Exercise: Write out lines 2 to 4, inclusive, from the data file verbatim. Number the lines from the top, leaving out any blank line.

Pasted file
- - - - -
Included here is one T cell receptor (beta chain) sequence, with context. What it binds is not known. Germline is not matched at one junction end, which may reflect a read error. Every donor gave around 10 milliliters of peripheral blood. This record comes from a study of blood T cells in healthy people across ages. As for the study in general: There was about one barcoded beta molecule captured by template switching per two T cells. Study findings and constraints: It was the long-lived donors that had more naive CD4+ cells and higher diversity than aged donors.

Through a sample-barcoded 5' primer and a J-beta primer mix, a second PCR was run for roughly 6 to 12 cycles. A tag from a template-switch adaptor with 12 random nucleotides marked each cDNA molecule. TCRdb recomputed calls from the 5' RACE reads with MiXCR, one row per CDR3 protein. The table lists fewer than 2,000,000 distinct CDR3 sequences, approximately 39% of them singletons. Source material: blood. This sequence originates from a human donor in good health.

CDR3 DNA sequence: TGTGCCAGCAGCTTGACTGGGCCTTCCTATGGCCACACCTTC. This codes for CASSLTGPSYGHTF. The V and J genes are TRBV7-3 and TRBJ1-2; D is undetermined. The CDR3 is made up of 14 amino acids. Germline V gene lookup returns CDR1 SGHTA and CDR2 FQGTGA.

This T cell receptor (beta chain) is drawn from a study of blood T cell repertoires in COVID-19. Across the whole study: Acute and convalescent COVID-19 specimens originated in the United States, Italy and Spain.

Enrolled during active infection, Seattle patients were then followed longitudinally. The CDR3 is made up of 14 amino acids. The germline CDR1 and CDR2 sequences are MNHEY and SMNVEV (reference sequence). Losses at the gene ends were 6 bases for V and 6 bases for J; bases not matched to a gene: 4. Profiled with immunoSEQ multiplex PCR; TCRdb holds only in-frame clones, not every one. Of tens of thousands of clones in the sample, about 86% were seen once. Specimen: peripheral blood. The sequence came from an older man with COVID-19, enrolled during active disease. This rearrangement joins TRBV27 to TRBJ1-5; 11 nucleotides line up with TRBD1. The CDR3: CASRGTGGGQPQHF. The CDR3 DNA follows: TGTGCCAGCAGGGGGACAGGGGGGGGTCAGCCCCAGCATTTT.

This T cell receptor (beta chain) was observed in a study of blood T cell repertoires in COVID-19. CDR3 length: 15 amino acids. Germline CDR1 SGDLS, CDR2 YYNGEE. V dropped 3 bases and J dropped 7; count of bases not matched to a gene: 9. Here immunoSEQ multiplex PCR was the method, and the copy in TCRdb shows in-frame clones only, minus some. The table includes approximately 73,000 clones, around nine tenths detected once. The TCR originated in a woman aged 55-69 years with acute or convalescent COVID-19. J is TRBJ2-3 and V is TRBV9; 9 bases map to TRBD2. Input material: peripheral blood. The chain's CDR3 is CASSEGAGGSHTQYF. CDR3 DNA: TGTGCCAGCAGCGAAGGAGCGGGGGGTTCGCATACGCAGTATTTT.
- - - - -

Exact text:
Through a sample-barcoded 5' primer and a J-beta primer mix, a second PCR was run for roughly 6 to 12 cycles. A tag from a template-switch adaptor with 12 random nucleotides marked each cDNA molecule. TCRdb recomputed calls from the 5' RACE reads with MiXCR, one row per CDR3 protein. The table lists fewer than 2,000,000 distinct CDR3 sequences, approximately 39% of them singletons. Source material: blood. This sequence originates from a human donor in good health.

CDR3 DNA sequence: TGTGCCAGCAGCTTGACTGGGCCTTCCTATGGCCACACCTTC. This codes for CASSLTGPSYGHTF. The V and J genes are TRBV7-3 and TRBJ1-2; D is undetermined. The CDR3 is made up of 14 amino acids. Germline V gene lookup returns CDR1 SGHTA and CDR2 FQGTGA.

This T cell receptor (beta chain) is drawn from a study of blood T cell repertoires in COVID-19. Across the whole study: Acute and convalescent COVID-19 specimens originated in the United States, Italy and Spain.